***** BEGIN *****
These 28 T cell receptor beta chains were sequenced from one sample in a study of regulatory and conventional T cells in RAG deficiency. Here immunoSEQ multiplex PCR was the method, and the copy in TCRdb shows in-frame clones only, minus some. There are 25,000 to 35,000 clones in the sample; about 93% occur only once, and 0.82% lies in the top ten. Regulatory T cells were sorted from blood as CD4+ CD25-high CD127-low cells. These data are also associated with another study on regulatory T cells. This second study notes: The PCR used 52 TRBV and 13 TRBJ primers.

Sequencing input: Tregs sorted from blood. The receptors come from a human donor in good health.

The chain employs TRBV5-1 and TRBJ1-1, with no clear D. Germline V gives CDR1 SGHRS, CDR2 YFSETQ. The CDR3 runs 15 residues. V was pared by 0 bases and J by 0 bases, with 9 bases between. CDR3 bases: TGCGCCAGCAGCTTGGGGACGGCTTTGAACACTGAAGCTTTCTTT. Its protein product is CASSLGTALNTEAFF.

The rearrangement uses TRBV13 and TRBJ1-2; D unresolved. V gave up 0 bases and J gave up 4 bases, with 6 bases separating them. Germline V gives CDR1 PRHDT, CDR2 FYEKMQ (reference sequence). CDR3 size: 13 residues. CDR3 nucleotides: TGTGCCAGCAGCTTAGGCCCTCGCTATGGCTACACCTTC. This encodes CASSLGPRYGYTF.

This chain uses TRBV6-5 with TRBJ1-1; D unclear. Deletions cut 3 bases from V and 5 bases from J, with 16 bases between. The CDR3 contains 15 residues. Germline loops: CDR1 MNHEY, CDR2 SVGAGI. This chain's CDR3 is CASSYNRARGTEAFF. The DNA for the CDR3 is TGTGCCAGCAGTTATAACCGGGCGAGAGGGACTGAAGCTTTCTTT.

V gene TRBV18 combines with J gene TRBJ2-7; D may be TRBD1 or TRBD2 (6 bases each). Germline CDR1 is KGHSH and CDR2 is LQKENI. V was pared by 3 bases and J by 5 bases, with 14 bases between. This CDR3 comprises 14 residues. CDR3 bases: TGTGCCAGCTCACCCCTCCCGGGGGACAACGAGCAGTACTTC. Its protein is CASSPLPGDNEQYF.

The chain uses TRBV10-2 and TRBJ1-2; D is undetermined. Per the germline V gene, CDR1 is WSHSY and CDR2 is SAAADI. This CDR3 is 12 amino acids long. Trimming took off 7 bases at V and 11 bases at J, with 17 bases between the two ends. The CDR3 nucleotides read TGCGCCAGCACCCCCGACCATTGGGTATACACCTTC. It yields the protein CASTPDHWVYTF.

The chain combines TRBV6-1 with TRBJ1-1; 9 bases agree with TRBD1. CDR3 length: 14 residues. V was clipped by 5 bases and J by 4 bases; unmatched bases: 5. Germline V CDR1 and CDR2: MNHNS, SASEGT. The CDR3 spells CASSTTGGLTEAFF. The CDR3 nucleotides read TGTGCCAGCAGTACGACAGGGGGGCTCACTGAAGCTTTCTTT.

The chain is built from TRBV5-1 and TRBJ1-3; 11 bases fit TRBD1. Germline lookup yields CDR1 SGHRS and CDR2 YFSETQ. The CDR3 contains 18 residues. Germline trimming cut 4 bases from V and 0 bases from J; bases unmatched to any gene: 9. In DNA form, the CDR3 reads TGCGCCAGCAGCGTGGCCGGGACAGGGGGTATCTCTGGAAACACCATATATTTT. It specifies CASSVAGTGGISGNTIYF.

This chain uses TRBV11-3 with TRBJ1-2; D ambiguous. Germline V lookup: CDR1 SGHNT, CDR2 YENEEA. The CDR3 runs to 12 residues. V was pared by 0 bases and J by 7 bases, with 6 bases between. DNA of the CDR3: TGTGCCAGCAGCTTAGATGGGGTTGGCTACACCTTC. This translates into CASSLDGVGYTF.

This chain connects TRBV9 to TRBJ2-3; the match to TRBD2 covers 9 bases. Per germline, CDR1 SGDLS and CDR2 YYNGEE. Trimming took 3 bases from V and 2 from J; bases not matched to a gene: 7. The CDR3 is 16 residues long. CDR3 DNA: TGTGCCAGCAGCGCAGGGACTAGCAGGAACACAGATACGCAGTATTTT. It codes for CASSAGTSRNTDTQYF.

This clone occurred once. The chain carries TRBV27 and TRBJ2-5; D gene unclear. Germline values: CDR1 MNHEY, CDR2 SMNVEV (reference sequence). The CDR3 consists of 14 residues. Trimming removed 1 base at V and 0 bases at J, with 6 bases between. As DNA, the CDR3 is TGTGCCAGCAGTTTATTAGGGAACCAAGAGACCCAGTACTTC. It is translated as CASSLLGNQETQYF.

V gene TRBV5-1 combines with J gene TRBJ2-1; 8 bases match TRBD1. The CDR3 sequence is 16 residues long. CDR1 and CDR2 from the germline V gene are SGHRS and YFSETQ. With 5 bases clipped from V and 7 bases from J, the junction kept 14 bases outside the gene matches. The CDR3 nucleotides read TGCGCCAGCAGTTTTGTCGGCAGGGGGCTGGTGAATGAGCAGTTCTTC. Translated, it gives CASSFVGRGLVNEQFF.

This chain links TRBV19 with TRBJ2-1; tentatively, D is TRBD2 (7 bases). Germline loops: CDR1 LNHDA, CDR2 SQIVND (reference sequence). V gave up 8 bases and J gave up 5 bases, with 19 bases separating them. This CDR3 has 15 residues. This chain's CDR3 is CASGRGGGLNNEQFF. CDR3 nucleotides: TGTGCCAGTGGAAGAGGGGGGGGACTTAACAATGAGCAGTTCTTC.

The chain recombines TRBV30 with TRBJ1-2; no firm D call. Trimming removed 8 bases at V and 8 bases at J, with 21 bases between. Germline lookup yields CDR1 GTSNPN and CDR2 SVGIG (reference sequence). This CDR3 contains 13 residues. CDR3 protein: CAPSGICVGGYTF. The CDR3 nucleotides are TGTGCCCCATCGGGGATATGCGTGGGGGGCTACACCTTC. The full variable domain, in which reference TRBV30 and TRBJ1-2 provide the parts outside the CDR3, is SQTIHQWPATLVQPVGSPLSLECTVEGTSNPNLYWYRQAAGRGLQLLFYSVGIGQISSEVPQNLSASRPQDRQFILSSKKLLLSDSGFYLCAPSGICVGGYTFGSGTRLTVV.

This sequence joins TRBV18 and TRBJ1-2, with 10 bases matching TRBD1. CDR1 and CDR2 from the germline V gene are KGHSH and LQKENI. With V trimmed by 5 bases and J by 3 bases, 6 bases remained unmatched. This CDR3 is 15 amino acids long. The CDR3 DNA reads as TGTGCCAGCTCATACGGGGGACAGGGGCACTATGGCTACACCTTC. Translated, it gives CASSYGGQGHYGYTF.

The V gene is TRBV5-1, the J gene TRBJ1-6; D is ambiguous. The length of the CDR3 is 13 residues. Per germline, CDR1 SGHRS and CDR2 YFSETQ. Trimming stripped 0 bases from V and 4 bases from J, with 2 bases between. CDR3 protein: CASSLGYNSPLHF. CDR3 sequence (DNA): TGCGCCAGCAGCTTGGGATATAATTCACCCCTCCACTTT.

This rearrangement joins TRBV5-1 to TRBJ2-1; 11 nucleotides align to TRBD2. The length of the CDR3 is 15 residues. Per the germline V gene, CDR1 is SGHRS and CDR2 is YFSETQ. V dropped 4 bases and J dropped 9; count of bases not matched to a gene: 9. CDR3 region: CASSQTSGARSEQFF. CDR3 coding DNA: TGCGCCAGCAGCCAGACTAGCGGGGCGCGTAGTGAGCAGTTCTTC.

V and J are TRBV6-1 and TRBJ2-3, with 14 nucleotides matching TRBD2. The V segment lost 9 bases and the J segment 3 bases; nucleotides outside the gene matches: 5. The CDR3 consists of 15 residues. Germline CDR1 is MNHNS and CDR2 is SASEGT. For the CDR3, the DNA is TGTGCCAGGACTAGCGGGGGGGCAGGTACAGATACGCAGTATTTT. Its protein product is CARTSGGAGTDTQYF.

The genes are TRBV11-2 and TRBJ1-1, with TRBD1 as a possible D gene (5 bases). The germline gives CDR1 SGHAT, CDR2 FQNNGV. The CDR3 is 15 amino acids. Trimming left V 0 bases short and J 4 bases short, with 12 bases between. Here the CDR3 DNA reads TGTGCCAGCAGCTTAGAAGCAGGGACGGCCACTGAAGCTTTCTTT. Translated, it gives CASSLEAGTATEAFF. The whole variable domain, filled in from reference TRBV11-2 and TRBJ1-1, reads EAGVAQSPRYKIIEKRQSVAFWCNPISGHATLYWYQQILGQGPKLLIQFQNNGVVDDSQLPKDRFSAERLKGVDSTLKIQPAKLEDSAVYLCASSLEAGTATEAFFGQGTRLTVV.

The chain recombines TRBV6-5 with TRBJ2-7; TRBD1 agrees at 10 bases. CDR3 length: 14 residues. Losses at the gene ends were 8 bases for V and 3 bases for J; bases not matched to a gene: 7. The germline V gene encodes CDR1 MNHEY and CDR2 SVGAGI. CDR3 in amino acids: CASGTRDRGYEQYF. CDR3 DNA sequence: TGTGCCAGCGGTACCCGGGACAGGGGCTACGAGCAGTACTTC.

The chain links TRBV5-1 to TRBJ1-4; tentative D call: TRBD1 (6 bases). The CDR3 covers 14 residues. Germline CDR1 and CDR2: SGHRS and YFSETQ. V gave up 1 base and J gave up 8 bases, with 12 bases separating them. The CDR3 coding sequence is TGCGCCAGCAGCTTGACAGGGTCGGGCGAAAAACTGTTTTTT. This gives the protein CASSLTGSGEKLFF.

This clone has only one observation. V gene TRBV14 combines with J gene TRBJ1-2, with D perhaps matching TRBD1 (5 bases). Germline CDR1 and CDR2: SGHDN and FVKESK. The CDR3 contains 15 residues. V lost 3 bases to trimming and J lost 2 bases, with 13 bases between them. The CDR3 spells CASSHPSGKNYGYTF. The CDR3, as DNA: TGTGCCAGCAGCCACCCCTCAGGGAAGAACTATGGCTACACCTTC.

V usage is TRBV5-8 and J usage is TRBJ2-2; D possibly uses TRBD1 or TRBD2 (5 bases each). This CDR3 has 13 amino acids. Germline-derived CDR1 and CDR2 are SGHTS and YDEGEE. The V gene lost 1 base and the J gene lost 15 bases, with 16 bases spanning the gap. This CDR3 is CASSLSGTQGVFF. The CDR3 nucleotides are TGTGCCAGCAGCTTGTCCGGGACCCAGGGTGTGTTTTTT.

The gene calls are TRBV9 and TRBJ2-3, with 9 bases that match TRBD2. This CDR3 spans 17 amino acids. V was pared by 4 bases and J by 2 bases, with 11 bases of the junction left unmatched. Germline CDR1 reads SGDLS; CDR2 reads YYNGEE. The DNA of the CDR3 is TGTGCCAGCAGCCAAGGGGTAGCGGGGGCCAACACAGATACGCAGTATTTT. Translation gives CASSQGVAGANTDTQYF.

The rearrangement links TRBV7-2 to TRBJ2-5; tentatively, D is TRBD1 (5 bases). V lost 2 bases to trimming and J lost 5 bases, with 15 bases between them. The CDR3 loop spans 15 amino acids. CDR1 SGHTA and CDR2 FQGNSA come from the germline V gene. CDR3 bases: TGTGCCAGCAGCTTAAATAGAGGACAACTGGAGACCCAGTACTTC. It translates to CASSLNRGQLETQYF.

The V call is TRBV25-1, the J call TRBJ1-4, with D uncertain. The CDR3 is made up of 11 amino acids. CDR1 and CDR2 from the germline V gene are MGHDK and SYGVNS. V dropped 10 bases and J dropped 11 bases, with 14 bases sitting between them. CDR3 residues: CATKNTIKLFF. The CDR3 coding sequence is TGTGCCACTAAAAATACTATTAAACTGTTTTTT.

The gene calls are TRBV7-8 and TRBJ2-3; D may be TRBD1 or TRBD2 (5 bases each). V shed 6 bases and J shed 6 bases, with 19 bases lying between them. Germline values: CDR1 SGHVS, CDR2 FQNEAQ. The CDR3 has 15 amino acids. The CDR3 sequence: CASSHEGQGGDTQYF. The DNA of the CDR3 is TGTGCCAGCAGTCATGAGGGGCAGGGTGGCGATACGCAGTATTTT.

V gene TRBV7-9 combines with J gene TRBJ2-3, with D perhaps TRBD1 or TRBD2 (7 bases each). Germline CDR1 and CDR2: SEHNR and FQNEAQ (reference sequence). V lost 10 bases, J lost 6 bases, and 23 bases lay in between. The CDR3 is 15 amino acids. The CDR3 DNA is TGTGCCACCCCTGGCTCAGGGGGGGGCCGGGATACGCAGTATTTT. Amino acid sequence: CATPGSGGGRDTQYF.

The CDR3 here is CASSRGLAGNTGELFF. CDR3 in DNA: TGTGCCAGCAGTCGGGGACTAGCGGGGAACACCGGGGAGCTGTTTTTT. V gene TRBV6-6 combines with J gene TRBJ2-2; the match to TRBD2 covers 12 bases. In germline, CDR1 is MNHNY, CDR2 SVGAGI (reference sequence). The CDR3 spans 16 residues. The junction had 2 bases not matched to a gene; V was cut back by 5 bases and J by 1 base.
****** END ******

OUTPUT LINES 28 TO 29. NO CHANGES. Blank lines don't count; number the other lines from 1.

The gene calls are TRBV7-8 and TRBJ2-3; D may be TRBD1 or TRBD2 (5 bases each). V shed 6 bases and J shed 6 bases, with 19 bases lying between them. Germline values: CDR1 SGHVS, CDR2 FQNEAQ. The CDR3 has 15 amino acids. The CDR3 sequence: CASSHEGQGGDTQYF. The DNA of the CDR3 is TGTGCCAGCAGTCATGAGGGGCAGGGTGGCGATACGCAGTATTTT.

V gene TRBV7-9 combines with J gene TRBJ2-3, with D perhaps TRBD1 or TRBD2 (7 bases each). Germline CDR1 and CDR2: SEHNR and FQNEAQ (reference sequence). V lost 10 bases, J lost 6 bases, and 23 bases lay in between. The CDR3 is 15 amino acids. The CDR3 DNA is TGTGCCACCCCTGGCTCAGGGGGGGGCCGGGATACGCAGTATTTT. Amino acid sequence: CATPGSGGGRDTQYF.